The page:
Behavioral biometrics has evolved profoundly in the last decade. What started as the analysis of user behavior based on clicks, swipes and typing patterns has developed into a technology that relies on deep knowledge of neuroscience and cognitive analysis that ventures into the unchartered areas of the human mind.
The gig economy has exploded, especially in the wake of the COVID-19 pandemic. According to the Bureau of Labor projections, the portion of gig economy workers will increase to 43% in 2020. Among millennials, 40% have identified as participating in the gig economy.
Mobile apps, online banking, P2P payments, and more are delivering the simple and fast online experiences today’s consumers desire from their financial institutions. However, many fraud detection solutions continue to undermine the customer experience, adding unnecessary friction in the quest to reduce account takeover, new account fraud, and social engineering attacks.
Say goodbye to fraudsters, and hello to BioCatch, the industry leader in behavioral biometrics solutions. BioCatch uniquely analyzes more than 2,000 physical and cognitive behavioral attributes to address various use cases in the digital lifecycle. Typically used for account takeover fraud detection, identity proofing and risk-based authentication, behavioral biometrics has become a key component for driving secure and seamless online experiences.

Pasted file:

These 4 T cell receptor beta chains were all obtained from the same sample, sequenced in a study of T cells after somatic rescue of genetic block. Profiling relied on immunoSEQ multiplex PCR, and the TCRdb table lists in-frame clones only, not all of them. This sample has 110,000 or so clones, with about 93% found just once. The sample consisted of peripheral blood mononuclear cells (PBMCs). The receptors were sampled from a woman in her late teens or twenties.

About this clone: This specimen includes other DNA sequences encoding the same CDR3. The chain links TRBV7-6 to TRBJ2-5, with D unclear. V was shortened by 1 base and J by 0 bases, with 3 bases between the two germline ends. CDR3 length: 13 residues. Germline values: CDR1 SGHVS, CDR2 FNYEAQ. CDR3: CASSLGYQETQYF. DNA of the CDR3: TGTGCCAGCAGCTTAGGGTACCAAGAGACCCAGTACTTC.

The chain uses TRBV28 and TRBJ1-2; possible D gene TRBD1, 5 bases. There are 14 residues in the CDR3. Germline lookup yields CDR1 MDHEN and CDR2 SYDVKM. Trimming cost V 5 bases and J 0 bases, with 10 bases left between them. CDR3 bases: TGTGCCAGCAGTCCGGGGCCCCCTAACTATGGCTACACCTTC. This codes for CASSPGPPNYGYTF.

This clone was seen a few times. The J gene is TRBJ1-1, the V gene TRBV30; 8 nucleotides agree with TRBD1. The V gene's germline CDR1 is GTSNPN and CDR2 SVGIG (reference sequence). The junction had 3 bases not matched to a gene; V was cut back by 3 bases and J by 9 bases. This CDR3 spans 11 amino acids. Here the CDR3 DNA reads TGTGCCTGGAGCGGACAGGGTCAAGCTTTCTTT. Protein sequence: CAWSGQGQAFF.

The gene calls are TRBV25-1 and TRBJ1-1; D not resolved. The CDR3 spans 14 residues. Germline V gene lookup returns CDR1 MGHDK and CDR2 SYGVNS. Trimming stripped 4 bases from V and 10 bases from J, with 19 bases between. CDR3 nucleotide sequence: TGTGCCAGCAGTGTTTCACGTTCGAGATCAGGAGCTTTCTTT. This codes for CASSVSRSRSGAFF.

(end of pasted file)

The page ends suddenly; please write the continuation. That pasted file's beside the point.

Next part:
BioCatch was founded in 2011 as the pioneer in behavioral biometrics. Since then, we have taken off in so many ways, changing the face of the industry and in how identity fraud and authentication is managed. Here’s a quick look at some statistics on how we measure our success:
The fraud challenges currently facing global financial institutions are extensive. From detecting scams through to synthetic identities, fraud detection in banking requires innovative solutions to deal with complex problems. Unfortunately, most traditional authentication and fraud prevention solutions are aimed at solving a specific problem – is someone logging in from a known device or is the password entered the correct one? These one dimensional solutions leave blind spots for criminals to exploit, coming in the form of remote access attacks, social engineering and malware.